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Author Notes:

Corresponding author: M. Neale Weitzmann, Ph.D. (mweitzm@emory.edu) or Ighovwerha Ofotokun, M.D., M.Sc. (iofotok@emory.edu).

Subject:

Research Funding:

The authors gratefully acknowledge financial support by NIAMS (AR059364) to M.N.W. and I.O. M.N.W. is also supported by NIAMS grants AR056090 and AR053607 and by the Biomedical Laboratory Research & Development Service of the VA Office of Research and Development (5I01BX000105). I.O. is also supported in part by K23 (A1073119) from NIAID. The author’s research activities are also supported in part by Atlanta Clinical and Translational Science Institute (UL1 RR025008) and Emory Center for AIDS Research (P30 AI050409).

HIV and Bone Metabolism

Tools:

Journal Title:

Discovery Medicine

Volume:

Volume 11, Number 60

Publisher:

, Pages 385-393

Type of Work:

Article | Post-print: After Peer Review

Abstract:

The skeleton is an organ whose integrity is maintained by constant lifelong renewal involving coordinated removal of worn bone by osteoclasts and resynthesis of new bone by osteoblasts. In young adult humans and animals this process is homeostatic with no net gain or loss of bone mass. With natural aging and exacerbated by numerous pathological conditions, bone removal exceeds bone formation, disrupting homeostasis and resulting in bone loss. Over time, skeletal decline reaches clinical significance with development of osteopenia and eventually osteoporosis, conditions that dramatically increase bone fragility and the risk of fracture. Bone fractures can be devastating with significant morbidity and mortality. Over the last decade, it has become clear that skeletal renewal is strongly influenced by the immune system, a consequence of deep integration and centralization of common cell types and cytokine mediators, which we have termed the “immuno-skeletal interface.” Consequently, dysregulated skeletal renewal and bone loss is a common feature of inflammatory conditions associated with immune activation. Interestingly, bone loss is also associated with conditions of immunodeficiency, including infection by the human immunodeficiency virus (HIV) that leads to acquired immunodeficiency syndrome (AIDS). Disruptions to the immuno-skeletal interface drive skeletal deterioration contributing to a high rate of bone fracture in HIV infection. This review examines current knowledge concerning the prevalence and etiology of skeletal complications in HIV infection, the effect of antiretroviral therapies (ART) on the skeleton, and how disruption of the immuno-skeletal interface may underlie bone loss in HIV infection and ART.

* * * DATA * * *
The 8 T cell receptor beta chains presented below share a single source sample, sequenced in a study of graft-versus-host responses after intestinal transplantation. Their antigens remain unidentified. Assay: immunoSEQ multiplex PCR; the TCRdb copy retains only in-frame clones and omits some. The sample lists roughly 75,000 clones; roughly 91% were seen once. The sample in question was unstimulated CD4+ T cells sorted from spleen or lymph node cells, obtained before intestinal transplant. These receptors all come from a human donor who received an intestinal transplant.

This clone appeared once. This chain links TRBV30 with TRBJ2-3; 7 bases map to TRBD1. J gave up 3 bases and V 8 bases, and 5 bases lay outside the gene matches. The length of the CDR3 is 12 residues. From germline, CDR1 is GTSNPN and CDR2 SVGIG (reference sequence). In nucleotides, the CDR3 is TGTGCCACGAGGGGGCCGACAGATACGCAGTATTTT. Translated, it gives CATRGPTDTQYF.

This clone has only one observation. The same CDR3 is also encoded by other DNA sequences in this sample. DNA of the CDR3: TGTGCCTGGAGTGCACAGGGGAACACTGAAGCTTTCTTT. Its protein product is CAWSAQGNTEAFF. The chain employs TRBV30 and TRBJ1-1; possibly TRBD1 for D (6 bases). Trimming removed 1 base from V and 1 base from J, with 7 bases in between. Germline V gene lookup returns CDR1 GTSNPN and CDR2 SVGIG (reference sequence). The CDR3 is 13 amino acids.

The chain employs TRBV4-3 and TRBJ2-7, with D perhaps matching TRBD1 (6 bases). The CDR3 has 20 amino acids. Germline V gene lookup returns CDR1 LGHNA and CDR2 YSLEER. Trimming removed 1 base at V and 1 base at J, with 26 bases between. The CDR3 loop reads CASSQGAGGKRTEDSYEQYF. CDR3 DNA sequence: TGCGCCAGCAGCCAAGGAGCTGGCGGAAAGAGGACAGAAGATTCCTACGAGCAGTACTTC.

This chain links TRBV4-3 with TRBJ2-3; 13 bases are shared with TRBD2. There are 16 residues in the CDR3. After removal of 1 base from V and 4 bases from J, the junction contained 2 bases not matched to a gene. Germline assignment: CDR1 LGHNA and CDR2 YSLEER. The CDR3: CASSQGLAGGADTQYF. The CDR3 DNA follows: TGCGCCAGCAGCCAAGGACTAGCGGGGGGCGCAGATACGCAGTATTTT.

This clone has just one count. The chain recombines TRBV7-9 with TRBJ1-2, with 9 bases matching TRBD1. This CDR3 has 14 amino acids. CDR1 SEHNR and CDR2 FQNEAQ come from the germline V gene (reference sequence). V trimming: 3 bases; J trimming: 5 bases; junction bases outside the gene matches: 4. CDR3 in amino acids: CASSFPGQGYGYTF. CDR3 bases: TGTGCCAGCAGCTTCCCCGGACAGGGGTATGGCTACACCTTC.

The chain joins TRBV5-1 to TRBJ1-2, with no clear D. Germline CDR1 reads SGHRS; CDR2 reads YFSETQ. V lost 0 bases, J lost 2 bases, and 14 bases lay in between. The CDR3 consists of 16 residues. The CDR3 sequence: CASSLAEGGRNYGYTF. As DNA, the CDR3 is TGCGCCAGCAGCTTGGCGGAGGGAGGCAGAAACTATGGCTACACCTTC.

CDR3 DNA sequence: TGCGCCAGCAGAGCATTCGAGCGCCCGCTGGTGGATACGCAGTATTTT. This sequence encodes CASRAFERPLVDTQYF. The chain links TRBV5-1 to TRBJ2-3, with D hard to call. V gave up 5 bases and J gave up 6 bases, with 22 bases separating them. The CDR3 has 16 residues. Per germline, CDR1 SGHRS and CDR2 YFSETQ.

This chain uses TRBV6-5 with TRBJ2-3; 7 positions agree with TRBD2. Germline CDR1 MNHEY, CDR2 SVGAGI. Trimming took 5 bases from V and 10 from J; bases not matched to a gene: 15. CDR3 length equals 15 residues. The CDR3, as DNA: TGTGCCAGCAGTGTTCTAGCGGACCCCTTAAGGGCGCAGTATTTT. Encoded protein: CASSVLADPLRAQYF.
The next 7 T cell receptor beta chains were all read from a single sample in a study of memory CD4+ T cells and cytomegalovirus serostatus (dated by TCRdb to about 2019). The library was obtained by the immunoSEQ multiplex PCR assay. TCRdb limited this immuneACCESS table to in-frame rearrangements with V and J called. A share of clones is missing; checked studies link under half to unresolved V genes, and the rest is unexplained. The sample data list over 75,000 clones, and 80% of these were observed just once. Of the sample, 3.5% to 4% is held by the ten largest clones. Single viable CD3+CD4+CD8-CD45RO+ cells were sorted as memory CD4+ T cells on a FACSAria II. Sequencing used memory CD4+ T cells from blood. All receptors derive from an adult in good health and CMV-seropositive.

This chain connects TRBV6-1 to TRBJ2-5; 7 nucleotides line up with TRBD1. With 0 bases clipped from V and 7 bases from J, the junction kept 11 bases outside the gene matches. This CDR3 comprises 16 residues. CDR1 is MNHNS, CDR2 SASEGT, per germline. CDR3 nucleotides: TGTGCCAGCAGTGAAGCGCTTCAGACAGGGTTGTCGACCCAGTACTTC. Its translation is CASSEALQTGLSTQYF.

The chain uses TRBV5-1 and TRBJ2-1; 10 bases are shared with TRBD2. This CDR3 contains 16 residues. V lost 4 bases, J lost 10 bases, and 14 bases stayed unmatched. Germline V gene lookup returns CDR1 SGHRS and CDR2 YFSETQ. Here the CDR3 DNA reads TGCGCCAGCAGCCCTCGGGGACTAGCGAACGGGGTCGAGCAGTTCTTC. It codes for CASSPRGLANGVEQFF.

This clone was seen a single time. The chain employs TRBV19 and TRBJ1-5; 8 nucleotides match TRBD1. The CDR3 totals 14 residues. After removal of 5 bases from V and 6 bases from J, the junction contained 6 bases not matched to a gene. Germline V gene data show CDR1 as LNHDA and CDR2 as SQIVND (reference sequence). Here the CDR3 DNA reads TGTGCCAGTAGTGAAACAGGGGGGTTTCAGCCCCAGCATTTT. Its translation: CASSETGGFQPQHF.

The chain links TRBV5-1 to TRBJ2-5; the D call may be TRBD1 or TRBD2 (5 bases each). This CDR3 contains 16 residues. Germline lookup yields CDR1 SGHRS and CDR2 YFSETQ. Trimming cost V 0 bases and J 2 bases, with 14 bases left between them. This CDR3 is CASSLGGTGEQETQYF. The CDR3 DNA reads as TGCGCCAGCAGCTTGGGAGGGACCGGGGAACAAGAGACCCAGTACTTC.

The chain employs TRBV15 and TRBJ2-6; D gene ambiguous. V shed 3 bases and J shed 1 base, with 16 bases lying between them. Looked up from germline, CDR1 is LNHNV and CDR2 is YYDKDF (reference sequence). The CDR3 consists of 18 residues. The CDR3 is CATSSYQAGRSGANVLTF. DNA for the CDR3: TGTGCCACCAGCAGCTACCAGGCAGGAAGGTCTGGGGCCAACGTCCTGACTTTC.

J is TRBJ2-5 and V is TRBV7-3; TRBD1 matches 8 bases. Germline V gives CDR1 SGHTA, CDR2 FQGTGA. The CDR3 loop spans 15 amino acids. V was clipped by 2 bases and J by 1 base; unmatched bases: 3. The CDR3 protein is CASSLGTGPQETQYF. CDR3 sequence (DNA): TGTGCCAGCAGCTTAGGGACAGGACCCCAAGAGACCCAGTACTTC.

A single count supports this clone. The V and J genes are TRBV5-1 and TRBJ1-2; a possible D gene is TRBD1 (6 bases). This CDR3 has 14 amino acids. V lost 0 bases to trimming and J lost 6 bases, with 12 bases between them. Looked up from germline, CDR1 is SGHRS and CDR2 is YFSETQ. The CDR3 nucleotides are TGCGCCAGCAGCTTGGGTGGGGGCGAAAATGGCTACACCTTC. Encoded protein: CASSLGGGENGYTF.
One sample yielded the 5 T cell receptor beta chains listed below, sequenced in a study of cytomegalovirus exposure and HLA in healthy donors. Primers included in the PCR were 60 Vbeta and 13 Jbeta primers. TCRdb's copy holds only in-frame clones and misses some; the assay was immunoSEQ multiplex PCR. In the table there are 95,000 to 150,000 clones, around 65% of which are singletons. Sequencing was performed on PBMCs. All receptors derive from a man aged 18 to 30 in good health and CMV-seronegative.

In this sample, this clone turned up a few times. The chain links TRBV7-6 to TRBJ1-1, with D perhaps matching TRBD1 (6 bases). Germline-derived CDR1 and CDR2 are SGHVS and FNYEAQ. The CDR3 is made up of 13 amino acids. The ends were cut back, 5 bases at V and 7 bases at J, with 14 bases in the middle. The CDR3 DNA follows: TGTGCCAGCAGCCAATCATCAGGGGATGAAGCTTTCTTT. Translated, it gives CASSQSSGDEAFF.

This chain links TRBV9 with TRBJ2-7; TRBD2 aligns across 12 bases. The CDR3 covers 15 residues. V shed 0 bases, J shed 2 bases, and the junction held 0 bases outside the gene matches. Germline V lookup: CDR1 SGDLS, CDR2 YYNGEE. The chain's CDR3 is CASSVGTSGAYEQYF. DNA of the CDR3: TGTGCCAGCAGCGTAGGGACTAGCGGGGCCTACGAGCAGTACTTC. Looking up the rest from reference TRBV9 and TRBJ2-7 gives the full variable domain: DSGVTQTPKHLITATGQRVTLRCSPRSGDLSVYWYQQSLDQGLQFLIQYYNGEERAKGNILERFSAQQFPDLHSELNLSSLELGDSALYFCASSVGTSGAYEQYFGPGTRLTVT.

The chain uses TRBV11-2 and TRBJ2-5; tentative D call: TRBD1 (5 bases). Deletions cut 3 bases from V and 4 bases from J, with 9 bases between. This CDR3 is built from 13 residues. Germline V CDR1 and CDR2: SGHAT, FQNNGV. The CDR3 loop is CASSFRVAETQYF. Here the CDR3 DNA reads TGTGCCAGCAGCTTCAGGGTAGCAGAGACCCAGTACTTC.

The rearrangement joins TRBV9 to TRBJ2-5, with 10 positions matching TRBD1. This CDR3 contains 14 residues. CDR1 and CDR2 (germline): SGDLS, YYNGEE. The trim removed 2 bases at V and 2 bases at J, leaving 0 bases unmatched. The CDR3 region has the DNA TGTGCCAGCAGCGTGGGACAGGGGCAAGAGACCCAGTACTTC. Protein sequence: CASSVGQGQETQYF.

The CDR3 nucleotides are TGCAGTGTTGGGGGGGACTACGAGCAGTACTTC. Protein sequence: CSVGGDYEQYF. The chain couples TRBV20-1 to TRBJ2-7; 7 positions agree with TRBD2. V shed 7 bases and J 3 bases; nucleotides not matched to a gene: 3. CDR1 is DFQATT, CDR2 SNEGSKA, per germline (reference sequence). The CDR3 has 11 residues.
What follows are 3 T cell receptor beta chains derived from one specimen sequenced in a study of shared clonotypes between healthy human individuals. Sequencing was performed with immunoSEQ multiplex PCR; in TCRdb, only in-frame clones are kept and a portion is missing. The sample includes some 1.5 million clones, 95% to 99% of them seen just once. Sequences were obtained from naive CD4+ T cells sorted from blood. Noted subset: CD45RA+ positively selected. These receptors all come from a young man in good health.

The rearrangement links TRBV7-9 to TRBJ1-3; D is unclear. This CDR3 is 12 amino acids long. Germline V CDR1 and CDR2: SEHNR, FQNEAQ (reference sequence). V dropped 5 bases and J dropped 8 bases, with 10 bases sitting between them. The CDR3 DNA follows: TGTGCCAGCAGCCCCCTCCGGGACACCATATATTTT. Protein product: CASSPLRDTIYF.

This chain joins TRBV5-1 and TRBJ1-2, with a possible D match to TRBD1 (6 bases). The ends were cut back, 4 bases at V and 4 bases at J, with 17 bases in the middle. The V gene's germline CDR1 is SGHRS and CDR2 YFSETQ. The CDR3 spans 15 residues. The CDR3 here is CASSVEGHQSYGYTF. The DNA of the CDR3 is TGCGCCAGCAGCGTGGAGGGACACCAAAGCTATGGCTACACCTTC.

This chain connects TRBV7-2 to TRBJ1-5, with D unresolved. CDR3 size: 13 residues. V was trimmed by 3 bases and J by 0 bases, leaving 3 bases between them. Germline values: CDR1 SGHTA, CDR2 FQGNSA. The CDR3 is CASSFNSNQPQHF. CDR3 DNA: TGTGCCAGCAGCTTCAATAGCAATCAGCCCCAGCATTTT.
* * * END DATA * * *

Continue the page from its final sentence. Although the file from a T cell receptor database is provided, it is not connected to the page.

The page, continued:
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© Discovery Medicine. All rights reserved.

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